Did you and your colleagues at Motown have any idea that your work was so special and would be so revered 50 years later? Amy Szmania COLUMBUS, OHIO
On the day that Berry Gordy started Motown, there were five of us there. He sat us down and said, "We are not going to make black music. We're going to make music for people. We're going to make music for the world." However, on that day and for years after that, I am positive that none of us dared to dream that the music of Motown would become what it has become.
Thank you for helping me and a lot of other vets get through Vietnam. Did you have the soldiers in mind when you wrote some of your songs in the '60s? Mearil Martin CRAWFORDSVILLE, IND.
Oliver Stone, who is my friend, told me how important the music of Motown had been to the troops and how they would be in the ditches and foxholes and bivouacs and their joy was to be dancing and singing Motown music. That is so wonderful to me. It's a great honor to think that those guys were comforted by my music.
What makes a song good? Ari del Rosario, MANILA
What makes a song good is content. I always try to write a song so that if I had written it 50 years earlier, it would have meant something to people; at the time that I'm writing it, it's going to mean something to people; and 50 years from now, it's going to mean something to people.
What songs were easier for you to pen--the joyous and happy ones, or the more sad-and-lonely songs? Wanda Fenwick LEXINGTON PARK, MD.
I'm not a mood songwriter. I don't have to be happy to write a happy song. I write what I'm inspired to write at that time. I'm a life observer and I'm a people watcher, and so I just see things that happen and I write about them.
What are your favorite songs that you've written or recorded? Gerald Horning BAY VILLAGE, OHIO
I know this is going to sound like a cliché, but it's all of them, because I give them all the same effort. They're like my children.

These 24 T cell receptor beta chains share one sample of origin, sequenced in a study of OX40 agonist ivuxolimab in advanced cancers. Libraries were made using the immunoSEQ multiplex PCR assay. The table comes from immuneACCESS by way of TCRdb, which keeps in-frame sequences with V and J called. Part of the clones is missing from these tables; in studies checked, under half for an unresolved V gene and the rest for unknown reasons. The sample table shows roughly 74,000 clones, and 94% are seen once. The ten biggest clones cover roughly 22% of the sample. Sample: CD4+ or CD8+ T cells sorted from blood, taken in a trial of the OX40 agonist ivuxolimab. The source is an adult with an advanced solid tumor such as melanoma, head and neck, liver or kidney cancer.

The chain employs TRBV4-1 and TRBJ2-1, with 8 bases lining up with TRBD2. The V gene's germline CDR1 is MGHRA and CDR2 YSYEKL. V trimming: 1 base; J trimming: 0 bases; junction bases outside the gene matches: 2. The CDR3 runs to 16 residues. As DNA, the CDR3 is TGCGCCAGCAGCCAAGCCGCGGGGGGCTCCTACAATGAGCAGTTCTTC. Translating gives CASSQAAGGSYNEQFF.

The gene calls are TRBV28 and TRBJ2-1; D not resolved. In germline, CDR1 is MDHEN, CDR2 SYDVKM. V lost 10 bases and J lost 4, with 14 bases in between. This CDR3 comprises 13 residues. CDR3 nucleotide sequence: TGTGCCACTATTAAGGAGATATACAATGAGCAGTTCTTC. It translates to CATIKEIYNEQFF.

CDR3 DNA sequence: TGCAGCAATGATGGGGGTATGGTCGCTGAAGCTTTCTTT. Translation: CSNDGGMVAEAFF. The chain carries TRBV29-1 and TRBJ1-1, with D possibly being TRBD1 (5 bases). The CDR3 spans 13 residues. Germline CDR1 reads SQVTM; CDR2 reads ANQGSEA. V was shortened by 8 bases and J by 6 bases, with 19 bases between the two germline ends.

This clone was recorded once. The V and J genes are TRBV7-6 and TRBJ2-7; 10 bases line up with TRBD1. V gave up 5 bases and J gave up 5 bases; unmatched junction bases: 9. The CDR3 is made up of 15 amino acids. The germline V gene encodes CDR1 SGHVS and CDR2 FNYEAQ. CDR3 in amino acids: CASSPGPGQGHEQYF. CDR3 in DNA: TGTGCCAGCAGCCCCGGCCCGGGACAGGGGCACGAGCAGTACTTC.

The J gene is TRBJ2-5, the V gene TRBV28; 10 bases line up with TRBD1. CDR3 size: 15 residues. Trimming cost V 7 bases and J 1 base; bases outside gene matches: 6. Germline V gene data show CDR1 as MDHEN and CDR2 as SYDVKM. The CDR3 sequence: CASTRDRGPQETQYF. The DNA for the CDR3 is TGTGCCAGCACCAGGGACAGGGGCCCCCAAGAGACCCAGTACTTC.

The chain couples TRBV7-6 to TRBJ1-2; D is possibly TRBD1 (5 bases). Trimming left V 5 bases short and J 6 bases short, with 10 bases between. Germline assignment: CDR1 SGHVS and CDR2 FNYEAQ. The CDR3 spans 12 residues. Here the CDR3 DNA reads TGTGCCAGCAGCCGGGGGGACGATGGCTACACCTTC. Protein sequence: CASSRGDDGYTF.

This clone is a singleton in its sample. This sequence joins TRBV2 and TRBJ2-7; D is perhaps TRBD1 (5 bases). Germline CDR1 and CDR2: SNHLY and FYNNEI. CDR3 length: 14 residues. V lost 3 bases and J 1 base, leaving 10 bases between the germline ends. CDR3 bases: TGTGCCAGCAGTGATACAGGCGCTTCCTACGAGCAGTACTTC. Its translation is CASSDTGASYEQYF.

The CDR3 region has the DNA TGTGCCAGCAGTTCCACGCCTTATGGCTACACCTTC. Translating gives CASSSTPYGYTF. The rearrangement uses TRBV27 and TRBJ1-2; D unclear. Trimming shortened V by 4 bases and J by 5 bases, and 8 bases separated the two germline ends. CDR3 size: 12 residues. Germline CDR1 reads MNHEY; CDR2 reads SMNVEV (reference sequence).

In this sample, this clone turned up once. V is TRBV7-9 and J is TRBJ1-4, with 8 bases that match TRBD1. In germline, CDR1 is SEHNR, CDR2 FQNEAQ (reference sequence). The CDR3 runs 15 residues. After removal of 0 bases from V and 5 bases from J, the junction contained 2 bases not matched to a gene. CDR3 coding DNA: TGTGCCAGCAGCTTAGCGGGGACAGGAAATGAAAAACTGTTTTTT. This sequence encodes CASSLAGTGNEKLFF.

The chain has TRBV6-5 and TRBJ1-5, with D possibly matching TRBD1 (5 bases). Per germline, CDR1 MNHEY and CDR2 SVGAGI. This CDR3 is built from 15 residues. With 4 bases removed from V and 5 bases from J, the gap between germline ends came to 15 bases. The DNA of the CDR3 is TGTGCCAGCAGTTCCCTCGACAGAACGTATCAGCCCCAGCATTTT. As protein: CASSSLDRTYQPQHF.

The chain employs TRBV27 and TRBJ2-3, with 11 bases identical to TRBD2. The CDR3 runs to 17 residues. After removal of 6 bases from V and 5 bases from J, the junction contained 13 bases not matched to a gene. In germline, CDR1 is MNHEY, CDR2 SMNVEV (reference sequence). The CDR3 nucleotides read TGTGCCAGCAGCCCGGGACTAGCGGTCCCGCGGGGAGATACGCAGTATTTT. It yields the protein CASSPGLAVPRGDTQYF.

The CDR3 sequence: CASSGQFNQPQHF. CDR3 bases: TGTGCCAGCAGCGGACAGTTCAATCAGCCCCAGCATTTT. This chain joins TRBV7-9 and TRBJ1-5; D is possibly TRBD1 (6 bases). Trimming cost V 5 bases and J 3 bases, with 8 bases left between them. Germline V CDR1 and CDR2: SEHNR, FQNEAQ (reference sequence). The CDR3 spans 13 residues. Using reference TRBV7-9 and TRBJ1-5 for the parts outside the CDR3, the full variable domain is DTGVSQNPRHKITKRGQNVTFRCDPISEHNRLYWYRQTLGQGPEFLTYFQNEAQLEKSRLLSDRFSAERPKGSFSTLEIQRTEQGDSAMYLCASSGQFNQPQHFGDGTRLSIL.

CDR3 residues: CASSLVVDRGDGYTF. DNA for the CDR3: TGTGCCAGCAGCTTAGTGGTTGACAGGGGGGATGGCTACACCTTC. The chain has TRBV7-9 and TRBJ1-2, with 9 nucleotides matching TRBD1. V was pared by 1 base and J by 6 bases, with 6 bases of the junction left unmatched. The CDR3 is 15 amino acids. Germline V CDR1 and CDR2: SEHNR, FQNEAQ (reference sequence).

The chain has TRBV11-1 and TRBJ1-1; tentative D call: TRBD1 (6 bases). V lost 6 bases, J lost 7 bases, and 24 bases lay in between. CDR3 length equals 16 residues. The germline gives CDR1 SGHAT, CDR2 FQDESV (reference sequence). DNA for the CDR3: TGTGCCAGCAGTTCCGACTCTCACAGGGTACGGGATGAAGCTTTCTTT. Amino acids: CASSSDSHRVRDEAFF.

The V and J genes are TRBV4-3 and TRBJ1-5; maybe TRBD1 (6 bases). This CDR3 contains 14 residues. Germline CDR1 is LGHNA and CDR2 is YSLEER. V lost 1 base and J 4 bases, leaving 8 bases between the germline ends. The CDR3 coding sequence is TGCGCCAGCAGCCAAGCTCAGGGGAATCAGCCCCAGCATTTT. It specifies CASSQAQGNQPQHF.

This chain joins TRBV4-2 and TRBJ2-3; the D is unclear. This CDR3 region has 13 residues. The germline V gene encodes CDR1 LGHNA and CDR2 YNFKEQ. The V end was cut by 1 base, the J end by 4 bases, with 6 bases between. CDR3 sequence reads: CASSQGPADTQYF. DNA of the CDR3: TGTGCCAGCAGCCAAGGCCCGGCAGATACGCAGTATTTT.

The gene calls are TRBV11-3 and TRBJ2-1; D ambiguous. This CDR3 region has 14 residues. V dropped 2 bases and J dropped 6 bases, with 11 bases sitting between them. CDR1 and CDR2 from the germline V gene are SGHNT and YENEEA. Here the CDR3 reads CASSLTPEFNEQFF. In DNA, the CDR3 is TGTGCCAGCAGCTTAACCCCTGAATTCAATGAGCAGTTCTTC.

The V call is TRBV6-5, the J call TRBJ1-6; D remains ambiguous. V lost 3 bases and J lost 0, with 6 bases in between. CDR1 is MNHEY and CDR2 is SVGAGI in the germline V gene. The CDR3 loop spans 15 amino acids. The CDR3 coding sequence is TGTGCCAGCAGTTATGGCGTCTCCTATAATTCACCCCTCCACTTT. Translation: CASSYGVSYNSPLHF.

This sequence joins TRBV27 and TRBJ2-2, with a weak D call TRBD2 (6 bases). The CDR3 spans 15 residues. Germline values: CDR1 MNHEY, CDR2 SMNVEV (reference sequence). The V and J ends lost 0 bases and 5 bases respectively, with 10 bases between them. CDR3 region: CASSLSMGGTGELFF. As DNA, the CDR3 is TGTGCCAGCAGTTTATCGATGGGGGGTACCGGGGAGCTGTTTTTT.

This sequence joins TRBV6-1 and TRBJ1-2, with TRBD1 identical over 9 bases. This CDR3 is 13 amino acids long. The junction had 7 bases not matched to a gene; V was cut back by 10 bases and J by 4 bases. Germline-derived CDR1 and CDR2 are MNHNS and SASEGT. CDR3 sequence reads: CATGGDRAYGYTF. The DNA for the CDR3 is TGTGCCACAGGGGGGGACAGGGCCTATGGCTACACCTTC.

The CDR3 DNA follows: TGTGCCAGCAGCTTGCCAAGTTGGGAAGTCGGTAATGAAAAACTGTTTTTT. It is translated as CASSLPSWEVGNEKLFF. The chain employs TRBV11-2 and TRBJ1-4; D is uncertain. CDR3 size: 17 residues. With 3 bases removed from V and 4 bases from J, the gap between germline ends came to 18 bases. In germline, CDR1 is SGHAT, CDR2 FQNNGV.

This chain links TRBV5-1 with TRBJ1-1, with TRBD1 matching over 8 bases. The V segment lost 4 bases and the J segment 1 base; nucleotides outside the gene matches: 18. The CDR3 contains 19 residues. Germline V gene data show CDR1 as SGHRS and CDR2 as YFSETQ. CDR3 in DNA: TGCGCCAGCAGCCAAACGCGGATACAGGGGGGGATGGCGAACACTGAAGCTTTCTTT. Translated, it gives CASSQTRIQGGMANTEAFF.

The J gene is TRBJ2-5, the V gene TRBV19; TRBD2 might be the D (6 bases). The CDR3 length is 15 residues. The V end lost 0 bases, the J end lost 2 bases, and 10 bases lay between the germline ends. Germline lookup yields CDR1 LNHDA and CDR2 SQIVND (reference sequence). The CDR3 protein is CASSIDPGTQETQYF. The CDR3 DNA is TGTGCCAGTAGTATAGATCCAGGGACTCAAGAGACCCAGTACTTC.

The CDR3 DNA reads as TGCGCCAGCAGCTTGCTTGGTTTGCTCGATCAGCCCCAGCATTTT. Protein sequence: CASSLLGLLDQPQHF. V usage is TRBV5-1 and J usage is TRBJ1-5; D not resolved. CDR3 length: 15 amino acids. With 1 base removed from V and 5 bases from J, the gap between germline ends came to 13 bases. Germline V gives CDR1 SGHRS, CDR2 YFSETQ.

Many of your greatest songs are sad ones. Do you have any good advice for young people with a broken heart? Cheryle Valpredo SHELBY TOWNSHIP, MICH.
Time is my advice. Time is the greatest healer there is. With time, tragedy becomes comedy. Something that you thought was unbearable, something that you thought you would never, ever recover from, 10 years from now you'll laugh about.
I never get tired of hearing them, but do you ever get tired of singing your songs? S. Pelham Justice, NEWARK, N.J.
Well, you know what? I have sung some of those songs thousands of times. Every single, solitary night, they are all brand-new to me, every time. I've never gotten to the point where I say, Oh, I gotta hurry up and sing this because I'm bored with this song. It don't happen like that for me.
Of the various artists you've worked with at Motown, who was your favorite singer? Derrick Ingram, DETROIT
I would have to say Marvin Gaye. He would do things to your songs that you hadn't even thought about somebody doing, vocalwise. He would have to be on top of my list.
Could Motown have supported and saved Marvin Gaye during his low period? Sheila Moore, HOUSTON
If we could have, we would have. Everybody loved Marvin. I found out a lot of things about Marvin and his childhood after he was gone, which was too late. And even today I think about him and I say, God, if I had known that, perhaps I could've helped my brother. I could have done something or said something. We would have done everything we could've to help him.
You have aged well. What do you attribute your longevity to? Eddie White, CHARLESTON, W.VA.
Thank you very much, man. First of all, I recognize that I am blessed. I recognize the source of my longevity is God, and I never, ever try to take his credit for what's going on in my life.